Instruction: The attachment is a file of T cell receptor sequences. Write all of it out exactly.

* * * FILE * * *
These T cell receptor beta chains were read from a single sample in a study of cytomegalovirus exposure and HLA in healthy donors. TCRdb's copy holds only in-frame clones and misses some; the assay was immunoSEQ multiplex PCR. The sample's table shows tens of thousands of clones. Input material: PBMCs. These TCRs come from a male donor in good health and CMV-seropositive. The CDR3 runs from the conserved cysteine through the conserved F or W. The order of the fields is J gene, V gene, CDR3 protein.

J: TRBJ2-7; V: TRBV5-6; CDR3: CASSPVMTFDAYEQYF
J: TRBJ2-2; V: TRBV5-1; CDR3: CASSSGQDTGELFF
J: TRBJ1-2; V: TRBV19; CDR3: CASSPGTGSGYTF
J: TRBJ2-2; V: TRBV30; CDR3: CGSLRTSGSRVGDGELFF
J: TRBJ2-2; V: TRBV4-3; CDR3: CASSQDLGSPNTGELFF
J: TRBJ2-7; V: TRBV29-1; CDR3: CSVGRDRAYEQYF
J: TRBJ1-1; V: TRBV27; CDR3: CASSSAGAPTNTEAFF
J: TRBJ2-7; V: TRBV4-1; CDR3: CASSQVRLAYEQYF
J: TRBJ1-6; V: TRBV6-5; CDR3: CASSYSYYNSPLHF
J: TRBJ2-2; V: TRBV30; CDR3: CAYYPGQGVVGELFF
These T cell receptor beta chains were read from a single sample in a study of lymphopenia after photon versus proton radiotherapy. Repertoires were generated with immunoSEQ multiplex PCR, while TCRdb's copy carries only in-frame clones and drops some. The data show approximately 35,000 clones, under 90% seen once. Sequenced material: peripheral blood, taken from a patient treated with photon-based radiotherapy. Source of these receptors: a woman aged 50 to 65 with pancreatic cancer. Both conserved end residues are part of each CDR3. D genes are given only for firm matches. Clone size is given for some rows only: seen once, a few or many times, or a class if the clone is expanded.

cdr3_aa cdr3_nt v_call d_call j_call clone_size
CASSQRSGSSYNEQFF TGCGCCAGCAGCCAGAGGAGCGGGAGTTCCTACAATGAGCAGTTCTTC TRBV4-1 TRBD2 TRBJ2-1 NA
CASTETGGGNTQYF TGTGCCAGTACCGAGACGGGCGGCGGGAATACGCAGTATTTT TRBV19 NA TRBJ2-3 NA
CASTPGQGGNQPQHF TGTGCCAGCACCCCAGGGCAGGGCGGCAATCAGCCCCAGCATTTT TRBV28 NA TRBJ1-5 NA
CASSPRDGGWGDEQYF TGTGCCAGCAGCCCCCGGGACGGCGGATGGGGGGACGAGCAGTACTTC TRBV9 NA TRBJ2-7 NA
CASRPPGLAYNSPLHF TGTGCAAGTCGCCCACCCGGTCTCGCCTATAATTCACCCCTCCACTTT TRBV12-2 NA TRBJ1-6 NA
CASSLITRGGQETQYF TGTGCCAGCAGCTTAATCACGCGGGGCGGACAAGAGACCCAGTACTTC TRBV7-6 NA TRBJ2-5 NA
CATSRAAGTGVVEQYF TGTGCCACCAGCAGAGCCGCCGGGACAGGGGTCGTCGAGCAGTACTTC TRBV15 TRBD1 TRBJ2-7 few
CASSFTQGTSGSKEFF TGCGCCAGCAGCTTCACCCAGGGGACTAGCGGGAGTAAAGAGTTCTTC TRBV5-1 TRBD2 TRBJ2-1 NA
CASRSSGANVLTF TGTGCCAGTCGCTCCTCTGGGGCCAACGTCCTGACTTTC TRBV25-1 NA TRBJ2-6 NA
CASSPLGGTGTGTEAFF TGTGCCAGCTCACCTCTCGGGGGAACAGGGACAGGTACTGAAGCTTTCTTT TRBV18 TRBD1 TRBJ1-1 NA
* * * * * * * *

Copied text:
These T cell receptor beta chains were read from a single sample in a study of cytomegalovirus exposure and HLA in healthy donors. TCRdb's copy holds only in-frame clones and misses some; the assay was immunoSEQ multiplex PCR. The sample's table shows tens of thousands of clones. Input material: PBMCs. These TCRs come from a male donor in good health and CMV-seropositive. The CDR3 runs from the conserved cysteine through the conserved F or W. The order of the fields is J gene, V gene, CDR3 protein.

J: TRBJ2-7; V: TRBV5-6; CDR3: CASSPVMTFDAYEQYF
J: TRBJ2-2; V: TRBV5-1; CDR3: CASSSGQDTGELFF
J: TRBJ1-2; V: TRBV19; CDR3: CASSPGTGSGYTF
J: TRBJ2-2; V: TRBV30; CDR3: CGSLRTSGSRVGDGELFF
J: TRBJ2-2; V: TRBV4-3; CDR3: CASSQDLGSPNTGELFF
J: TRBJ2-7; V: TRBV29-1; CDR3: CSVGRDRAYEQYF
J: TRBJ1-1; V: TRBV27; CDR3: CASSSAGAPTNTEAFF
J: TRBJ2-7; V: TRBV4-1; CDR3: CASSQVRLAYEQYF
J: TRBJ1-6; V: TRBV6-5; CDR3: CASSYSYYNSPLHF
J: TRBJ2-2; V: TRBV30; CDR3: CAYYPGQGVVGELFF
These T cell receptor beta chains were read from a single sample in a study of lymphopenia after photon versus proton radiotherapy. Repertoires were generated with immunoSEQ multiplex PCR, while TCRdb's copy carries only in-frame clones and drops some. The data show approximately 35,000 clones, under 90% seen once. Sequenced material: peripheral blood, taken from a patient treated with photon-based radiotherapy. Source of these receptors: a woman aged 50 to 65 with pancreatic cancer. Both conserved end residues are part of each CDR3. D genes are given only for firm matches. Clone size is given for some rows only: seen once, a few or many times, or a class if the clone is expanded.

cdr3_aa cdr3_nt v_call d_call j_call clone_size
CASSQRSGSSYNEQFF TGCGCCAGCAGCCAGAGGAGCGGGAGTTCCTACAATGAGCAGTTCTTC TRBV4-1 TRBD2 TRBJ2-1 NA
CASTETGGGNTQYF TGTGCCAGTACCGAGACGGGCGGCGGGAATACGCAGTATTTT TRBV19 NA TRBJ2-3 NA
CASTPGQGGNQPQHF TGTGCCAGCACCCCAGGGCAGGGCGGCAATCAGCCCCAGCATTTT TRBV28 NA TRBJ1-5 NA
CASSPRDGGWGDEQYF TGTGCCAGCAGCCCCCGGGACGGCGGATGGGGGGACGAGCAGTACTTC TRBV9 NA TRBJ2-7 NA
CASRPPGLAYNSPLHF TGTGCAAGTCGCCCACCCGGTCTCGCCTATAATTCACCCCTCCACTTT TRBV12-2 NA TRBJ1-6 NA
CASSLITRGGQETQYF TGTGCCAGCAGCTTAATCACGCGGGGCGGACAAGAGACCCAGTACTTC TRBV7-6 NA TRBJ2-5 NA
CATSRAAGTGVVEQYF TGTGCCACCAGCAGAGCCGCCGGGACAGGGGTCGTCGAGCAGTACTTC TRBV15 TRBD1 TRBJ2-7 few
CASSFTQGTSGSKEFF TGCGCCAGCAGCTTCACCCAGGGGACTAGCGGGAGTAAAGAGTTCTTC TRBV5-1 TRBD2 TRBJ2-1 NA
CASRSSGANVLTF TGTGCCAGTCGCTCCTCTGGGGCCAACGTCCTGACTTTC TRBV25-1 NA TRBJ2-6 NA
CASSPLGGTGTGTEAFF TGTGCCAGCTCACCTCTCGGGGGAACAGGGACAGGTACTGAAGCTTTCTTT TRBV18 TRBD1 TRBJ1-1 NA